In December 2019 Boris Johnson thrashed Labour at the general election, rather proving Sir Keir’s original leadership theory right, and in early 2020 Corbyn resigned; Starmer stood in the subsequent leadership contest and won on the first ballot. That concludes a remarkable rise to the top; one even more rapid than that of another (but not so legally gifted) lawyer, Tony Blair.
But all this zealous and admirable activity conceals one thing. What exactly are Starmer’s politics and beliefs? Therein lies a mystery. Starmer says that his place is on and with the soft Left, but that does not really get us far in understanding what drives the man, or what a Starmer government might do if it were to achieve office. Indeed, there are Vicar of Bray tendencies (a C17th century clergyman who by frequent examinations of conscience managed to retain his appointment throughout various political and religious upheavals); Keir does have an ability to, shall we say, amend and move on. He changed his position on the fundamentals of immigration during his first front bench stint, his demands for a confirmatory referendum on Brexit were quietly filed away during his second, and more recently the Prime Minister has had sitting opposite a true friend on most matters concerned with the UK’s lock-down. It is hard to imagine Jeremy Corbyn sitting quietly through all the reversals and chaos of the government’s handling of the pandemic. Indeed the Labour party (still strongly influenced by Corbynistas and Momentum) are also finding this increasingly hard to imagine, and Starmer seems to be becoming unpopular within his own party. He is also losing popularity in the country with his personal rating falling to 13% negative compared with 21% positive nine months ago.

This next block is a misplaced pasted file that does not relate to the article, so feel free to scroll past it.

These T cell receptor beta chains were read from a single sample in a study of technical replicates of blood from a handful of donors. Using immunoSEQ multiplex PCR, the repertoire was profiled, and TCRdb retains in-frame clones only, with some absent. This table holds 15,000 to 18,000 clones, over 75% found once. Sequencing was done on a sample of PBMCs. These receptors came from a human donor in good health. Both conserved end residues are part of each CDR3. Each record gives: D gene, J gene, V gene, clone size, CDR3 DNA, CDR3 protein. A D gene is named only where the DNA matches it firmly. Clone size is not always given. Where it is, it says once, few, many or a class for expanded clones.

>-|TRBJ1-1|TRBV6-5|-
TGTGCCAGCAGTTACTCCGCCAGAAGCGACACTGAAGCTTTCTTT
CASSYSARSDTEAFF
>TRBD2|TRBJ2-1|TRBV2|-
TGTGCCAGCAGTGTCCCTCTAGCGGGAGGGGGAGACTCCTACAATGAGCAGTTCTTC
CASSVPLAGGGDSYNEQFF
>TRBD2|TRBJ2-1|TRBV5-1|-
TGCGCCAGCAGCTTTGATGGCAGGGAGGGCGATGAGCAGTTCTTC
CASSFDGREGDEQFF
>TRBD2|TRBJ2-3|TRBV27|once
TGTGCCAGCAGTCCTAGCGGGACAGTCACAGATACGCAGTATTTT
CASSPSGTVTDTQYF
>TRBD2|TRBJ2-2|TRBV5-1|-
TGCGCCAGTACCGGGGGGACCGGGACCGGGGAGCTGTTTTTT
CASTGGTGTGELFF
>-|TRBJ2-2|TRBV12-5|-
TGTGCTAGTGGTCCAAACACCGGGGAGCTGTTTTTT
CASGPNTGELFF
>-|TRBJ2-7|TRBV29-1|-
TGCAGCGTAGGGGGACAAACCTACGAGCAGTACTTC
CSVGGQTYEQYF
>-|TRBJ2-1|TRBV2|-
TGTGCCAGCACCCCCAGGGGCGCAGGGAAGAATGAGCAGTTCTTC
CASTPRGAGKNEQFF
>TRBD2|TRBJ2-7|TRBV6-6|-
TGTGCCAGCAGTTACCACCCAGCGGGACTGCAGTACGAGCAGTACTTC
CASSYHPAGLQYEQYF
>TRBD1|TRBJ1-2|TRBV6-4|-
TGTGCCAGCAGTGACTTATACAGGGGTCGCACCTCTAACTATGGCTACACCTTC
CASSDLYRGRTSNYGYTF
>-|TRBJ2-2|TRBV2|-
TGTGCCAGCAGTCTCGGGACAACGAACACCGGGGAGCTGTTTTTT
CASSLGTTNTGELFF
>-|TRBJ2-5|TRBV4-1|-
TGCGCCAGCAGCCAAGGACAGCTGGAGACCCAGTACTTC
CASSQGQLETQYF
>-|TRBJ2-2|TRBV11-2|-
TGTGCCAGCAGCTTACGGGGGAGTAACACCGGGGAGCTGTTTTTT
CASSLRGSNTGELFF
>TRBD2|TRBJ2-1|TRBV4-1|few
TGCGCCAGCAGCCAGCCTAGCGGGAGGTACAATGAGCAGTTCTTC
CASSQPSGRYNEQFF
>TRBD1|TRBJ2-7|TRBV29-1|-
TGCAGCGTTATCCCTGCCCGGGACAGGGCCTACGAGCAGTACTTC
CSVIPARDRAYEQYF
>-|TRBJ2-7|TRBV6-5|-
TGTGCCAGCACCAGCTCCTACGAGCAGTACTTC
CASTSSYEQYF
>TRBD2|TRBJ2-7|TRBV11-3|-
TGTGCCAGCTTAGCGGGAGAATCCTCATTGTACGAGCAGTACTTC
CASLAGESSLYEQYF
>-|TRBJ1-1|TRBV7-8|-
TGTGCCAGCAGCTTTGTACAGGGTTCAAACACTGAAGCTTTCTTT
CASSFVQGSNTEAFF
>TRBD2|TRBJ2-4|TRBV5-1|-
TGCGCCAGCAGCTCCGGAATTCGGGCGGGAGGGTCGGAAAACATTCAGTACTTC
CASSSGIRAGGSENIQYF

Which seems a bit unfair. It is the tradition in the UK, as in most democracies, that at times of national emergency, Her Majesty’s Loyal Opposition should support the government in its endeavours. Indeed, it might be thought very unsporting and also unpopular with the electorate to do anything else. Most notably, in May 1940, at a time of great crisis and failure of leadership, Winston Churchill and his supporters were criticised in abusive terms by all three parties in the House of Commons for their temerity and disloyalty in wartime in opposing a vote of confidence in the Prime Minister, Neville Chamberlain. (Indeed, it is often forgotten that Chamberlain won that vote by a large majority and it was Chamberlain himself who realised that he could not go on.) So Starmer is doing the right and honourable thing, as would seem to be in his character, but is getting, at least now, no political benefit from it.